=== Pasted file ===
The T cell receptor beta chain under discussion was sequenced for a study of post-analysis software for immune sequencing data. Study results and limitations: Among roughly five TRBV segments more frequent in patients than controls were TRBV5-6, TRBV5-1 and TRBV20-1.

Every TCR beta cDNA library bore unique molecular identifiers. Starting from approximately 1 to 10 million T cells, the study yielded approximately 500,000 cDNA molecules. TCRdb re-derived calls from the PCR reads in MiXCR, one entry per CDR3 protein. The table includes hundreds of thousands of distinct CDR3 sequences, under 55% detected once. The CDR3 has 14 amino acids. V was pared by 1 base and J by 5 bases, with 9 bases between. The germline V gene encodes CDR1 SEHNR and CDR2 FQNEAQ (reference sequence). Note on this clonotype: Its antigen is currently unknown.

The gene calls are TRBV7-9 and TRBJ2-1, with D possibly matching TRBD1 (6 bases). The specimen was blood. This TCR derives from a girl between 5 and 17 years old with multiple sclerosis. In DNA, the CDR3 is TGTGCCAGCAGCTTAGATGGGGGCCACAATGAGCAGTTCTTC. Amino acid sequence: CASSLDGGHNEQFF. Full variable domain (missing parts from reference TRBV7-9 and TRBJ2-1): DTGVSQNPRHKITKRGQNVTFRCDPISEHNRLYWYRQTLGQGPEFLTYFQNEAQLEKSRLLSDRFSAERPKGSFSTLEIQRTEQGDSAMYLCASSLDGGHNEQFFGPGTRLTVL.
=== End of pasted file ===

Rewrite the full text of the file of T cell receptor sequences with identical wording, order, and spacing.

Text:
The T cell receptor beta chain under discussion was sequenced for a study of post-analysis software for immune sequencing data. Study results and limitations: Among roughly five TRBV segments more frequent in patients than controls were TRBV5-6, TRBV5-1 and TRBV20-1.

Every TCR beta cDNA library bore unique molecular identifiers. Starting from approximately 1 to 10 million T cells, the study yielded approximately 500,000 cDNA molecules. TCRdb re-derived calls from the PCR reads in MiXCR, one entry per CDR3 protein. The table includes hundreds of thousands of distinct CDR3 sequences, under 55% detected once. The CDR3 has 14 amino acids. V was pared by 1 base and J by 5 bases, with 9 bases between. The germline V gene encodes CDR1 SEHNR and CDR2 FQNEAQ (reference sequence). Note on this clonotype: Its antigen is currently unknown.

The gene calls are TRBV7-9 and TRBJ2-1, with D possibly matching TRBD1 (6 bases). The specimen was blood. This TCR derives from a girl between 5 and 17 years old with multiple sclerosis. In DNA, the CDR3 is TGTGCCAGCAGCTTAGATGGGGGCCACAATGAGCAGTTCTTC. Amino acid sequence: CASSLDGGHNEQFF. Full variable domain (missing parts from reference TRBV7-9 and TRBJ2-1): DTGVSQNPRHKITKRGQNVTFRCDPISEHNRLYWYRQTLGQGPEFLTYFQNEAQLEKSRLLSDRFSAERPKGSFSTLEIQRTEQGDSAMYLCASSLDGGHNEQFFGPGTRLTVL.